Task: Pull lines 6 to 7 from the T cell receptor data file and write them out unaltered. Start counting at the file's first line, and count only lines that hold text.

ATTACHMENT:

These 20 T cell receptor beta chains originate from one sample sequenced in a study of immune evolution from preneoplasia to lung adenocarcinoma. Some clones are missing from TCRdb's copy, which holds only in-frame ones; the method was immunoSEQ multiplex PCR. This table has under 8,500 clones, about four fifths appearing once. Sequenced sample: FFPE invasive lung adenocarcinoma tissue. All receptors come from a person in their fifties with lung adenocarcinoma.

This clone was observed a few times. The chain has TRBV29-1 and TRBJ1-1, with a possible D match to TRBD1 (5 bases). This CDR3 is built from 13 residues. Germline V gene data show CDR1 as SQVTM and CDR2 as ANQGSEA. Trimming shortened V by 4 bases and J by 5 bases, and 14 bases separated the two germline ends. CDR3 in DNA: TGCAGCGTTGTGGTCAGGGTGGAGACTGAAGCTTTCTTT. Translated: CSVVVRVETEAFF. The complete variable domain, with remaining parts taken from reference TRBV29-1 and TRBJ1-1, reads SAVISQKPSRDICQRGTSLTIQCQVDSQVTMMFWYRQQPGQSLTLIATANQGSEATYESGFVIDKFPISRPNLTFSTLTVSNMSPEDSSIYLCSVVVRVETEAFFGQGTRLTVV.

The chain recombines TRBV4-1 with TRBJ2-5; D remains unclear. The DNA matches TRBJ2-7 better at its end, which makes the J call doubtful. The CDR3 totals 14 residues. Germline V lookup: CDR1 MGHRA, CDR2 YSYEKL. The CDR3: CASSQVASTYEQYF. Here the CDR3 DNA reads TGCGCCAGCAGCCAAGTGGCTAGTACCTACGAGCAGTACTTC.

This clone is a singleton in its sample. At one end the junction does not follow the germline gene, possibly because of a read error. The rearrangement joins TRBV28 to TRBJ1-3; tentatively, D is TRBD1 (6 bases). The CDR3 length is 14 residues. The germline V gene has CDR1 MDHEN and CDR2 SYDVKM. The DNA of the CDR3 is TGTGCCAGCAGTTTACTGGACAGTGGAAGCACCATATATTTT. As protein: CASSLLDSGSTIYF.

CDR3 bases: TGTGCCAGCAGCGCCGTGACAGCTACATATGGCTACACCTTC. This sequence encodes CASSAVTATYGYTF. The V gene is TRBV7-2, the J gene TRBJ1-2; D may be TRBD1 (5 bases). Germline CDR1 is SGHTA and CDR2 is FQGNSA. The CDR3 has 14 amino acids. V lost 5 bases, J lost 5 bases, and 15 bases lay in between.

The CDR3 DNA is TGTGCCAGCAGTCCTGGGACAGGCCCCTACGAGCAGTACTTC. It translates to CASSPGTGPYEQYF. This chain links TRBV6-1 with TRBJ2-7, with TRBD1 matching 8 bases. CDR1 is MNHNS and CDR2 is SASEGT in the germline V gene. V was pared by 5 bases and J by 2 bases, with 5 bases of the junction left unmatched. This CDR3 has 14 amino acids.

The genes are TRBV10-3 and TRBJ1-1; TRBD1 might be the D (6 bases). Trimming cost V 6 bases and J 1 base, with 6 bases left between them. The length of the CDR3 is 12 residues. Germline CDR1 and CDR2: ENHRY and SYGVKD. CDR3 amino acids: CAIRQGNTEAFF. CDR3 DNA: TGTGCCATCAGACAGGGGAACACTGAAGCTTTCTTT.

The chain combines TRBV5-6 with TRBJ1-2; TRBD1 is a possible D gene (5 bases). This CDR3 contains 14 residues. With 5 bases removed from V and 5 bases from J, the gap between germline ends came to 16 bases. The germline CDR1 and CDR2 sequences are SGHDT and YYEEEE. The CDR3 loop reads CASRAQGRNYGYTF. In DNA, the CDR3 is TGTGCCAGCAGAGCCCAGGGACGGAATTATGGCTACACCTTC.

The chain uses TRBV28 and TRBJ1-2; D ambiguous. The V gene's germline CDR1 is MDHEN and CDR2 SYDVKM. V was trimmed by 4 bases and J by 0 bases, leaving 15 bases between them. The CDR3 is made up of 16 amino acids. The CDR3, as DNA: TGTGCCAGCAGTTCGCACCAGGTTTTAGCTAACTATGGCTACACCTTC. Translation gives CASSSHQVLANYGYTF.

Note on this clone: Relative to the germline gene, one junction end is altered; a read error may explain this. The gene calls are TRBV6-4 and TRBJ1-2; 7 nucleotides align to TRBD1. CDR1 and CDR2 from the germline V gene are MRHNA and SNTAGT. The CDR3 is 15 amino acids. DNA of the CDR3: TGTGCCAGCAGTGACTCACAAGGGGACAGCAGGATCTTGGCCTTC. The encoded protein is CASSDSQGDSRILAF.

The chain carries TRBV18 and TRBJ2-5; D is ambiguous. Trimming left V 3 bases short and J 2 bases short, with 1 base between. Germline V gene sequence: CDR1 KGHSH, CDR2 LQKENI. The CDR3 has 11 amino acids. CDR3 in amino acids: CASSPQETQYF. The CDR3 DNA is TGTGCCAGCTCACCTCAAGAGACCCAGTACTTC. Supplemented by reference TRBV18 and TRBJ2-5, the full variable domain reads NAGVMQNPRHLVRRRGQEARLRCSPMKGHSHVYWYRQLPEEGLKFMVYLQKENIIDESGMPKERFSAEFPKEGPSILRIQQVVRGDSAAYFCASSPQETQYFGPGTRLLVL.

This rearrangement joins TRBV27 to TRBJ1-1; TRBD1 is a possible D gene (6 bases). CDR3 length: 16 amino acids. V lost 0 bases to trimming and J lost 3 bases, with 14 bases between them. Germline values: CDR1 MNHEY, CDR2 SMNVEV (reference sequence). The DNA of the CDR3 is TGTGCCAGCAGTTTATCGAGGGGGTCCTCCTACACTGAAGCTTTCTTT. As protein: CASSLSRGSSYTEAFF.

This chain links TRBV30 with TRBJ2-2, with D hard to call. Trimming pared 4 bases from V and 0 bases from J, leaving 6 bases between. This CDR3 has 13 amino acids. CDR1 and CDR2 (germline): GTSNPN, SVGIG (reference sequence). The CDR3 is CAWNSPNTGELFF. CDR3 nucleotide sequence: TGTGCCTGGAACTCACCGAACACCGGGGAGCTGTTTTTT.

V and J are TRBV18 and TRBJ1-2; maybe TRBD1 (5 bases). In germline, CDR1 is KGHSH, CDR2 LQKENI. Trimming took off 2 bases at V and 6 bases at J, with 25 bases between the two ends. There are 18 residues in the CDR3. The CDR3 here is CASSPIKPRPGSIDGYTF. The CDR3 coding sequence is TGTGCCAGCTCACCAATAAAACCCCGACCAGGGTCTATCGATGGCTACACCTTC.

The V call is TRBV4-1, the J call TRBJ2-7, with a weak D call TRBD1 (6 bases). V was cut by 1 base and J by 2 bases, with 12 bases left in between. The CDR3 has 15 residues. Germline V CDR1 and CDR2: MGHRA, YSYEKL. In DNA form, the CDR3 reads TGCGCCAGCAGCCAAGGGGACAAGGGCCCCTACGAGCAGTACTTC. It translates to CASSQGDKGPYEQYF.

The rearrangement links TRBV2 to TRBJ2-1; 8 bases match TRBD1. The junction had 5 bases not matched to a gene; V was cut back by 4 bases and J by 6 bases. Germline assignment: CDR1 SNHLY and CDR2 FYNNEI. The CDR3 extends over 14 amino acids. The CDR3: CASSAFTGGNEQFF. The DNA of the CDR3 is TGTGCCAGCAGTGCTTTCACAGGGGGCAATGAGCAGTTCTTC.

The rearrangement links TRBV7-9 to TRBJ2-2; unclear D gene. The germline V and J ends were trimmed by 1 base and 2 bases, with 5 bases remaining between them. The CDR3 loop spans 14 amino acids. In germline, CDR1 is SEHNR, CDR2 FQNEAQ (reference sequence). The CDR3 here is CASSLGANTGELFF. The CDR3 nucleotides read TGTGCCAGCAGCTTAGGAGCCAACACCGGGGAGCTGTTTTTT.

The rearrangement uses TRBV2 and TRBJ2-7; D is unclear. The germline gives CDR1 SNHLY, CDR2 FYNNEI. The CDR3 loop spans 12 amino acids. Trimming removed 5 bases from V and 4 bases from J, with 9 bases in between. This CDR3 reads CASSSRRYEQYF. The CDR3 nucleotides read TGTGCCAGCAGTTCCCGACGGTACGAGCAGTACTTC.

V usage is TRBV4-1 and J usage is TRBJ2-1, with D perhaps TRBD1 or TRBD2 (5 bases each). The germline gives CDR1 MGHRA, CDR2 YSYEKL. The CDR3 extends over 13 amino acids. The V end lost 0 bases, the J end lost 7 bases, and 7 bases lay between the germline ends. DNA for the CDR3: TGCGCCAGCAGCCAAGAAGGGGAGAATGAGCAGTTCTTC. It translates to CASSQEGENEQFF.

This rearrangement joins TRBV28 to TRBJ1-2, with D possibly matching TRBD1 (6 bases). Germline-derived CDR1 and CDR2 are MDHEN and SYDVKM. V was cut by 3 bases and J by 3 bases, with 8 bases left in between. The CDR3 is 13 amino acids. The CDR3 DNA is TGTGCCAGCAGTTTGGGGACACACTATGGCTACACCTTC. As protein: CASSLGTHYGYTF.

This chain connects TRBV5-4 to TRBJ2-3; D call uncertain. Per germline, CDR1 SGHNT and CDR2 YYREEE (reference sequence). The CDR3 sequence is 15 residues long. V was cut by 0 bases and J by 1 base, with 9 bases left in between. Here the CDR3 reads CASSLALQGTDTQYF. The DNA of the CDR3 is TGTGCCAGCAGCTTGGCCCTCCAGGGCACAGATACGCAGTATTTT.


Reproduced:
The CDR3 DNA is TGTGCCAGCAGTCCTGGGACAGGCCCCTACGAGCAGTACTTC. It translates to CASSPGTGPYEQYF. This chain links TRBV6-1 with TRBJ2-7, with TRBD1 matching 8 bases. CDR1 is MNHNS and CDR2 is SASEGT in the germline V gene. V was pared by 5 bases and J by 2 bases, with 5 bases of the junction left unmatched. This CDR3 has 14 amino acids.

The genes are TRBV10-3 and TRBJ1-1; TRBD1 might be the D (6 bases). Trimming cost V 6 bases and J 1 base, with 6 bases left between them. The length of the CDR3 is 12 residues. Germline CDR1 and CDR2: ENHRY and SYGVKD. CDR3 amino acids: CAIRQGNTEAFF. CDR3 DNA: TGTGCCATCAGACAGGGGAACACTGAAGCTTTCTTT.